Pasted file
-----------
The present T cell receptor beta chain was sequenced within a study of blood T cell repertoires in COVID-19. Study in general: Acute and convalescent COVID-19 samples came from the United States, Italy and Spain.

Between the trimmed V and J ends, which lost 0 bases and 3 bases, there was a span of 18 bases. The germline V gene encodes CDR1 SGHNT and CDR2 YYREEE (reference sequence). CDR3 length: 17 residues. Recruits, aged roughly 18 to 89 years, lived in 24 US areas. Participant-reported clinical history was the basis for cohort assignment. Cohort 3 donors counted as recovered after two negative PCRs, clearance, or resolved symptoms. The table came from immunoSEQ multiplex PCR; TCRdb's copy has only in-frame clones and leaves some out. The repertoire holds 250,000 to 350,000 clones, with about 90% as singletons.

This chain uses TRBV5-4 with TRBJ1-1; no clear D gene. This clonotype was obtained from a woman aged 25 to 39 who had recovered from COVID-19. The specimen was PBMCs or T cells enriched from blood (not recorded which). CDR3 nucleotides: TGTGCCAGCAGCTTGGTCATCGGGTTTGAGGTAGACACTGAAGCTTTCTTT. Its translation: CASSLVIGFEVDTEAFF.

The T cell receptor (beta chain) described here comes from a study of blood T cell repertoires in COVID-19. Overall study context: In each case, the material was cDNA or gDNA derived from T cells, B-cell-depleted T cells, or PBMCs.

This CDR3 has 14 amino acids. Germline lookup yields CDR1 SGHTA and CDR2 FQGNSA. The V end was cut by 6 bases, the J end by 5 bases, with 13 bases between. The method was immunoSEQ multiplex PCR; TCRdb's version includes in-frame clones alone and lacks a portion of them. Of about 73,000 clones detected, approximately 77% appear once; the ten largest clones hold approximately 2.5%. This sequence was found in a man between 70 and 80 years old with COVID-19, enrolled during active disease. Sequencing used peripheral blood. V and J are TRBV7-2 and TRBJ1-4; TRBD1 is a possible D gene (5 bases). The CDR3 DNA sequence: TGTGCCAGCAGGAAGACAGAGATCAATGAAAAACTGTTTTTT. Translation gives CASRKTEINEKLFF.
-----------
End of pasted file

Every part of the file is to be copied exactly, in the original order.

The present T cell receptor beta chain was sequenced within a study of blood T cell repertoires in COVID-19. Study in general: Acute and convalescent COVID-19 samples came from the United States, Italy and Spain.

Between the trimmed V and J ends, which lost 0 bases and 3 bases, there was a span of 18 bases. The germline V gene encodes CDR1 SGHNT and CDR2 YYREEE (reference sequence). CDR3 length: 17 residues. Recruits, aged roughly 18 to 89 years, lived in 24 US areas. Participant-reported clinical history was the basis for cohort assignment. Cohort 3 donors counted as recovered after two negative PCRs, clearance, or resolved symptoms. The table came from immunoSEQ multiplex PCR; TCRdb's copy has only in-frame clones and leaves some out. The repertoire holds 250,000 to 350,000 clones, with about 90% as singletons.

This chain uses TRBV5-4 with TRBJ1-1; no clear D gene. This clonotype was obtained from a woman aged 25 to 39 who had recovered from COVID-19. The specimen was PBMCs or T cells enriched from blood (not recorded which). CDR3 nucleotides: TGTGCCAGCAGCTTGGTCATCGGGTTTGAGGTAGACACTGAAGCTTTCTTT. Its translation: CASSLVIGFEVDTEAFF.

The T cell receptor (beta chain) described here comes from a study of blood T cell repertoires in COVID-19. Overall study context: In each case, the material was cDNA or gDNA derived from T cells, B-cell-depleted T cells, or PBMCs.

This CDR3 has 14 amino acids. Germline lookup yields CDR1 SGHTA and CDR2 FQGNSA. The V end was cut by 6 bases, the J end by 5 bases, with 13 bases between. The method was immunoSEQ multiplex PCR; TCRdb's version includes in-frame clones alone and lacks a portion of them. Of about 73,000 clones detected, approximately 77% appear once; the ten largest clones hold approximately 2.5%. This sequence was found in a man between 70 and 80 years old with COVID-19, enrolled during active disease. Sequencing used peripheral blood. V and J are TRBV7-2 and TRBJ1-4; TRBD1 is a possible D gene (5 bases). The CDR3 DNA sequence: TGTGCCAGCAGGAAGACAGAGATCAATGAAAAACTGTTTTTT. Translation gives CASRKTEINEKLFF.